What is Osmosis?
Osmosis refers to the passage of water across a thin membrane from a dilute solution to a more concentrated one. In other words, water moves through the semi-permeable barrier trying to even out the difference in concentration between the two sides. 2) What is reverse osmosis (RO)? The other side of the coin is reverse osmosis. A pump is used to cause a difference in pressure. This difference in pressure means that that water is forced through the membrane. Pure water molecules (H2O) are small enough to pass through the membrane whilst larger solute molecules get trapped. When water is processed by reverse osmosis a large fraction of dissolved material is removed. The cleaner the input water the cleaner the output water will be. Conversely, if your input water is clean enough, you may not need an RO unit. 3) How does RO equipment work? There are 3 stages to R.O. filtration: 1. A pre-filter (PR1-25-OE) initially removes larger suspended particles from the raw water 2. Water is forced th
How Osmosis Affects GRP Hulls Osmosis is the condition of visible blisters on a boat’s hull, caused by water absorption. The process of osmosis is the same mechanism by which plants and trees draw water up from the soil to their branches and leaves. Main Causes of Osmosis. Long periods afloat without lay-ups. Warm tropical waters. Fresh water is worse than salt water. Resins that are coloured (including white ones) are more affected than clear resins. The Process of Osmosis. The fibreglass mouldings on a yacht hull are not completely waterproof. Individual water molecules are so small that they can find their way into the layers of glass and resin which form the boat’s hull. Problems start to occur when water molecules merge with other chemicals inside the laminate. These are chemicals such as water-soluble materials, emulsion binders for example. The water molecules can then have a chemical reaction with these substances, forming larger molecules of a new chemical, often acidic. Unlik
Osmosis quite simply is the physical process by which a liquid from a weaker medium is drawn through a semi-permeable membrane into a stronger liquid medium. So what does this mean and how does this relate to boat hull damage? The simple answer is probably not a lot! Contradicting earlier theories, the damage from “osmosis” is not caused by excessive water permeation. There are absolutely no osmotic forces involved as the gelcoat is an absorbing material which can never act as an osmotic membrane! Instead it is the process of hydrolysis, which creates the water soluble corrosive products which in turn create the familiar cavities. (Hydrolysis is the general term given to the reaction of any material with water, for example organic compounds like polyester resin, itself the main constituent of GRP laminates.) Once the cavities have formed, then excess water will enter giving rise to high moisture readings. This process may normally be slow, but the presence of free acids or alkalis will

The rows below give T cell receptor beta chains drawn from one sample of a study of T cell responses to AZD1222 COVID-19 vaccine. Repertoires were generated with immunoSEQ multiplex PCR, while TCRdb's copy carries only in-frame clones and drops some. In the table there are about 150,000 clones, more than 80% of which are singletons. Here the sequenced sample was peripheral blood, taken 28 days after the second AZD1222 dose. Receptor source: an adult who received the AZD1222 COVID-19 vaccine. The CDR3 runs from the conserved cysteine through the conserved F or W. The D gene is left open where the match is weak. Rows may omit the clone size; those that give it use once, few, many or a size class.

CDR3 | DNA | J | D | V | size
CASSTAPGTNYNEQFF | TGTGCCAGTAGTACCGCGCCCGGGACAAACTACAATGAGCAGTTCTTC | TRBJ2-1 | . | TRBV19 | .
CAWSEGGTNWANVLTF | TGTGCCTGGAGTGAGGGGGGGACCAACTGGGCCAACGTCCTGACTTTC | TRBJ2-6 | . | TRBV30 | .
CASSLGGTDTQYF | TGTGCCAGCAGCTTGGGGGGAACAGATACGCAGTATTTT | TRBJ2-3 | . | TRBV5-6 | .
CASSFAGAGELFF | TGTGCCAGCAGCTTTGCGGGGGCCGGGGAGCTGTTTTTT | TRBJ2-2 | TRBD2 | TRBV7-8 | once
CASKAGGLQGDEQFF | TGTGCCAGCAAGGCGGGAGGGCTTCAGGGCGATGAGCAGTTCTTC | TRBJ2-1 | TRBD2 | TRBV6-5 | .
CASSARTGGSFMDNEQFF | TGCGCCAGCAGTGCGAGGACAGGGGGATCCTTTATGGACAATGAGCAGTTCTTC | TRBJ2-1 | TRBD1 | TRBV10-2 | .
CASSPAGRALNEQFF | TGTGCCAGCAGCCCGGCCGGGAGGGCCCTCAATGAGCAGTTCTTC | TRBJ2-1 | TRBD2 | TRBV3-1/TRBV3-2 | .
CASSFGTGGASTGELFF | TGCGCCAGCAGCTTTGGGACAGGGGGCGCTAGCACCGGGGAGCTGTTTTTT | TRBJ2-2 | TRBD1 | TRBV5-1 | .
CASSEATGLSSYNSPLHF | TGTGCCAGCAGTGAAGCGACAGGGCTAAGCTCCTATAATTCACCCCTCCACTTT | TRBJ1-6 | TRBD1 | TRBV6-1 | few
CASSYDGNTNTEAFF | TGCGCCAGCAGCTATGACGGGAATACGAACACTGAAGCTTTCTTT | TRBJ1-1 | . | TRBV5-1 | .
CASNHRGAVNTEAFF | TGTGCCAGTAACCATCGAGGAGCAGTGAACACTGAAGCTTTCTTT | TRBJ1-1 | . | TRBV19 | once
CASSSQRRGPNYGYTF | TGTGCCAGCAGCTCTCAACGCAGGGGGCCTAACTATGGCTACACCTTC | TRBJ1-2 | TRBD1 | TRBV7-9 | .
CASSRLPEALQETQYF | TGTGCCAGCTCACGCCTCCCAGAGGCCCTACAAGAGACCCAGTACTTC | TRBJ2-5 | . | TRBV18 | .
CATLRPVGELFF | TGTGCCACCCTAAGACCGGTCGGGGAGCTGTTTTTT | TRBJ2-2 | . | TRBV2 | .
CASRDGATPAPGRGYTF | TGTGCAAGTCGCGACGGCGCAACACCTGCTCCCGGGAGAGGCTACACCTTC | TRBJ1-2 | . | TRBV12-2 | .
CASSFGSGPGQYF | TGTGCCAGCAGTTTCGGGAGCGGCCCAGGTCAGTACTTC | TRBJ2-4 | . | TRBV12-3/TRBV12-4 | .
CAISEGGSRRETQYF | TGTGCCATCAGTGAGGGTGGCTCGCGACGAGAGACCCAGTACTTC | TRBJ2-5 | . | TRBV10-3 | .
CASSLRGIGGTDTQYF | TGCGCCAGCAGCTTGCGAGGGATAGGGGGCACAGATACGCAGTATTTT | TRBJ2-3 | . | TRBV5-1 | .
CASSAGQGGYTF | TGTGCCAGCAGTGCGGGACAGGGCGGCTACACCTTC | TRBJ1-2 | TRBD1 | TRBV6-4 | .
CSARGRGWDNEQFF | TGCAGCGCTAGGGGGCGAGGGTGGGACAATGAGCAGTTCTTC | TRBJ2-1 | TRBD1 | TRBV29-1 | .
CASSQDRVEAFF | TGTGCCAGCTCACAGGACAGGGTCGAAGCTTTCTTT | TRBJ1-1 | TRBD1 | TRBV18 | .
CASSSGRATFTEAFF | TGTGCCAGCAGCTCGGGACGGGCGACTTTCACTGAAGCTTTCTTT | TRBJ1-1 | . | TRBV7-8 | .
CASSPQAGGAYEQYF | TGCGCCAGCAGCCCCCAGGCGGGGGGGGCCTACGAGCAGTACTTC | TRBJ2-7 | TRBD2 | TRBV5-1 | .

Osmosis is based upon the fundamental pursuit for balance. Two fluids containing different concentrations of dissolved solids that come in contact with each other will mix until the concentration is uniform. When these two fluids are separated by a semi permeable membrane (which lets the fluid flow through, while dissolved solids stay behind), the fluid containing the lower concentration will move through the membrane into the fluid containing the higher concentration of dissolved solids (Binnie e.a., 2002). After a while the water level will be higher on one side of the membrane. The difference in height is called the osmotic pressure. What is Reverse Osmosis? By applying a pressure that exceeds the osmotic pressure, the reverse effect occurs. Fluids are pressed back through the membrane, while dissolved solids stay behind. To purify water by Reverse Osmosis membrane, the natural osmosis effect must be reversed. In order to force the water of the brine stream (high salt concentration)